Jane Wells develops features, special reports and series for CNBC and CNBC.com. Based in Los Angeles, she also contributes to CNBC's breaking news coverage.
Wells assumed her current role after more than 20 years as a CNBC reporter. Most recently, she covered retail, agriculture and defense as well as reports on California's economy, West Coast real estate and Las Vegas for the network. Wells joined CNBC in 1996, providing special coverage of the O.J. Simpson civil case for "Rivera Live." During her career at the network, Wells also served as a senior correspondent for CNBC's "Upfront Tonight."
Prior to joining CNBC, she was a correspondent for the Fox News Channel and Los Angeles reporter for NBC's flagship television station, WNBC, in New York. Her television news career includes reporter positions with KTTV, Los Angeles; WTVJ, Miami; and KOB, Albuquerque. She has also contributed international reports for CNN.
Wells has received numerous honors for her work, including a 1992 Peabody Award and duPont Award for her role in the live coverage of the Rodney King Trial. That same year, she earned a Los Angeles Emmy Award for her investigative reporting. She also has received UPI, Press Club and Emmy Awards for feature reporting; three Florida Emmy Awards for news reporting; and the Investigative Reporters and Editors Award for team reporting.
Wells holds bachelor's degrees in broadcast journalism and philosophy from the University of Southern California, where she graduated with honors. She and her husband have two children and live in Los Angeles.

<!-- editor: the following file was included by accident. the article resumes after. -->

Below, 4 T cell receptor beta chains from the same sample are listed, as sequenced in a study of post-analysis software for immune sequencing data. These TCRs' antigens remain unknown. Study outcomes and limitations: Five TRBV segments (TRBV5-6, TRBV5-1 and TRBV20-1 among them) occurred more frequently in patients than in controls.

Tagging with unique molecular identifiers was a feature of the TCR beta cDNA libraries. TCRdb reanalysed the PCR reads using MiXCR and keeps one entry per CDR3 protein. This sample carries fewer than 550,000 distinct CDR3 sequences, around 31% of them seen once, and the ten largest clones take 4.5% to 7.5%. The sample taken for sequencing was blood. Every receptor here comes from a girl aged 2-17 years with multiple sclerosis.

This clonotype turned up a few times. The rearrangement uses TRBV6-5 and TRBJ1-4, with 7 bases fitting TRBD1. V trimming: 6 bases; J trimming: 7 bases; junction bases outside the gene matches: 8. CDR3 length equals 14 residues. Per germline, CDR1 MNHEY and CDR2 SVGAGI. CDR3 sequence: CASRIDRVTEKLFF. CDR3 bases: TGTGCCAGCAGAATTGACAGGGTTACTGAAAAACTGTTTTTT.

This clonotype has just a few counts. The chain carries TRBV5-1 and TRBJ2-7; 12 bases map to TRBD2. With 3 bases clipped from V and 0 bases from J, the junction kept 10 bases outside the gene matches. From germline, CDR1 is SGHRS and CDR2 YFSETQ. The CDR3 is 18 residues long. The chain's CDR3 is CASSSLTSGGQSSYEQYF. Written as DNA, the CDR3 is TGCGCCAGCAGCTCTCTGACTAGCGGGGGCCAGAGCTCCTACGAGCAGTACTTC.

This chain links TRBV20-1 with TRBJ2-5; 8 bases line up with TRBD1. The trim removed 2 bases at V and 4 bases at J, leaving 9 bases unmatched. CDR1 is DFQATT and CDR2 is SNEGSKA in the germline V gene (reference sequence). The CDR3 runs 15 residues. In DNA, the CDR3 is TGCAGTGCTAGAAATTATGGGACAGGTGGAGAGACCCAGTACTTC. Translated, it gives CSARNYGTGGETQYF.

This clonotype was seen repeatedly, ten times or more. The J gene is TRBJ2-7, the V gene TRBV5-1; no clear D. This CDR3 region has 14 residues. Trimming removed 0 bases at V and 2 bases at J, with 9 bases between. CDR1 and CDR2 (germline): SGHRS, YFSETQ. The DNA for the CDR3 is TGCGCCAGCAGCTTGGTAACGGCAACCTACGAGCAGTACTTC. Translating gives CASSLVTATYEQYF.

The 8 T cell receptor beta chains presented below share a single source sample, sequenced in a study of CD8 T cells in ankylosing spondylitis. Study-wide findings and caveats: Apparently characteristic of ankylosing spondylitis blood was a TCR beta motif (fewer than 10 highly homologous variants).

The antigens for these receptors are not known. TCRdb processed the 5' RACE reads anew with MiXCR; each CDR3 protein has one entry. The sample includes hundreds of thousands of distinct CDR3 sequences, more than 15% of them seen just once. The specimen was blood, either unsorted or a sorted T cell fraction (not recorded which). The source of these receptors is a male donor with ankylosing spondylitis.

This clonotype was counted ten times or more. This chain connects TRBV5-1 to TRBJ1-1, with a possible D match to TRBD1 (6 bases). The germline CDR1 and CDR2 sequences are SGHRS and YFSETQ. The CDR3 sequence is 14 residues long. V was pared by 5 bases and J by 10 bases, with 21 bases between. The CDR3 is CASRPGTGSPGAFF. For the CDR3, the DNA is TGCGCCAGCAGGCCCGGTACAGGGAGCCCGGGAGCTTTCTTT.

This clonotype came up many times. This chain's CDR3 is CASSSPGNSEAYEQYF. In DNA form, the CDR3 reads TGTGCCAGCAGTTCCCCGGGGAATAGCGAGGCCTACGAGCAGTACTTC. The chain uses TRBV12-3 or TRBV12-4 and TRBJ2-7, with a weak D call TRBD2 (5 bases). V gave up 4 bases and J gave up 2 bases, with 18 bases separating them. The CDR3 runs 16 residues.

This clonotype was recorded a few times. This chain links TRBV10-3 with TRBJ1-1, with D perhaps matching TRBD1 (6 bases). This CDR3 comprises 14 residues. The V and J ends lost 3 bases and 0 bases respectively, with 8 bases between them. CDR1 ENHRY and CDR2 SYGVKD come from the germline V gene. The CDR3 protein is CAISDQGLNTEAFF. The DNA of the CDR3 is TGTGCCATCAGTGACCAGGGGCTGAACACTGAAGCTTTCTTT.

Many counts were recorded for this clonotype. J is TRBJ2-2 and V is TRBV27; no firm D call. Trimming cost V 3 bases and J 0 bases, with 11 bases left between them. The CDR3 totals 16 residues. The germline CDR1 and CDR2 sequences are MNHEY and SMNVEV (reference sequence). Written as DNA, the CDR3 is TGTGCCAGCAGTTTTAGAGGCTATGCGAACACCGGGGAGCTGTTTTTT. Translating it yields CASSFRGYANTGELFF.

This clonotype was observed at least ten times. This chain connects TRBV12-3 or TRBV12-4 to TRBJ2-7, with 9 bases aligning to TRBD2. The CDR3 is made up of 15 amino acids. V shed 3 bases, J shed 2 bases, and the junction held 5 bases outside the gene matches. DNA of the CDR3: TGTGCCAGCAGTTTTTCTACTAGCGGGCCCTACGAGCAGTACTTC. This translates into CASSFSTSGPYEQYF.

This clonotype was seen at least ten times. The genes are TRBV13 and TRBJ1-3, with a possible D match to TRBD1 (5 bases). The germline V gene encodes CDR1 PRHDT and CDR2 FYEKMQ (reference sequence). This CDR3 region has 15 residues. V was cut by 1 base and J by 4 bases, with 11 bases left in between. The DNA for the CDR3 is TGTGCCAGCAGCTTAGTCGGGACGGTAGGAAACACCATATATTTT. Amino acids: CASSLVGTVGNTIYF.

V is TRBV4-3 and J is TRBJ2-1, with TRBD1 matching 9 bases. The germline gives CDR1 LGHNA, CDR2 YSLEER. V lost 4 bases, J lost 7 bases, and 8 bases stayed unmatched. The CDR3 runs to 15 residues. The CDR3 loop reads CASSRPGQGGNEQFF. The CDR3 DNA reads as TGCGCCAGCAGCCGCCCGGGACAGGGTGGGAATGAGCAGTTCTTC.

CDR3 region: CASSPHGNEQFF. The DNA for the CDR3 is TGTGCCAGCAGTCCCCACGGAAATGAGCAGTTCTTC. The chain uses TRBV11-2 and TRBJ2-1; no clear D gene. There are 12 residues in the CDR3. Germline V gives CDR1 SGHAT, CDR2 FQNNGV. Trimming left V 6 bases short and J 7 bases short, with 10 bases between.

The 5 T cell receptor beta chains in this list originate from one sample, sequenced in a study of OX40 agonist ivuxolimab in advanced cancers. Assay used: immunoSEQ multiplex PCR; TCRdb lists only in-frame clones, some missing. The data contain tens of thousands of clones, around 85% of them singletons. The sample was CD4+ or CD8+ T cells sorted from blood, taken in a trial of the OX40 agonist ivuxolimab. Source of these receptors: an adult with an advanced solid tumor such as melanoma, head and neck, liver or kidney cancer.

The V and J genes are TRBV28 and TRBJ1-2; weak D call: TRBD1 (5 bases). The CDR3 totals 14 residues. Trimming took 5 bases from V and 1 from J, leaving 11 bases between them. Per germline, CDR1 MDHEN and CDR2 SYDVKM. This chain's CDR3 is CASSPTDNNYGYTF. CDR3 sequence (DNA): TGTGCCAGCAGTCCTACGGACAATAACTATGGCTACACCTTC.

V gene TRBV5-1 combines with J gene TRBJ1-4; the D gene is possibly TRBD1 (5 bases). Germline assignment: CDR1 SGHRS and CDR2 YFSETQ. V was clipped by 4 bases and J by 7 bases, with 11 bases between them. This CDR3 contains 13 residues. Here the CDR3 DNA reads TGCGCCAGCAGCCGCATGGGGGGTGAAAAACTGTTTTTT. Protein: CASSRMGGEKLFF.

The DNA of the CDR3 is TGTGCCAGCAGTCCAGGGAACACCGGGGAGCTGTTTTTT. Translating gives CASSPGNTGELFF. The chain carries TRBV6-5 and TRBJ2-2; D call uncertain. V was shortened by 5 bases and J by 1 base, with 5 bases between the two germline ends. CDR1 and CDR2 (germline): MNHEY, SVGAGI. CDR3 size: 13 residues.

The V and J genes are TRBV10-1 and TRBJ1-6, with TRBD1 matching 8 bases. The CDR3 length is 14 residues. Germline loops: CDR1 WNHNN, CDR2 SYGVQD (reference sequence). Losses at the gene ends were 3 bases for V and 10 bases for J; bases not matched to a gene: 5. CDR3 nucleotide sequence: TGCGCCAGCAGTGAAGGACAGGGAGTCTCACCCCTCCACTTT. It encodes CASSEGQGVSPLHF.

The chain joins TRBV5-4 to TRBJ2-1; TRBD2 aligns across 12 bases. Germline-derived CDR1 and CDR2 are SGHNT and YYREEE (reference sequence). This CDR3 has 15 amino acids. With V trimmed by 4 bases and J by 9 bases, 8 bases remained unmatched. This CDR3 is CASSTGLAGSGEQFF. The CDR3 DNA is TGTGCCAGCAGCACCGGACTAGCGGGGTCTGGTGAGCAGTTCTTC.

Follow Jane Wells on Twitter @janewells.
Honda last week reported its best quarterly operating profit in over two years, thanks in large part to a 38 percent jump in deliveries in Asia. The company hopes to improve sales in the U.S. through a variety of initiatives, including better inventory management of the subcompact Honda Fit. It will also launch a hybrid version of the Fit in Japan later this year. .
Sure, Goldman Sachs had to pay the largest ever SEC fine to settle charges it wasn't honest with clients about who was behind trades in bad mortgages. And, sure, people think less of Goldman Sachs than they do of BP... But the company, and its CEO, are beloved by one important group—Goldman Sachs employees.
A web site called Antenn-Aid is selling band-aids to cover the spot on the new iPhone 4 from Apple susceptible to a weakened signal if the phone comes into contact with human skin. "Apple made a boo-boo. Make it all better," is the sales pitch. Buy a six-pack for $4.99 plus shipping.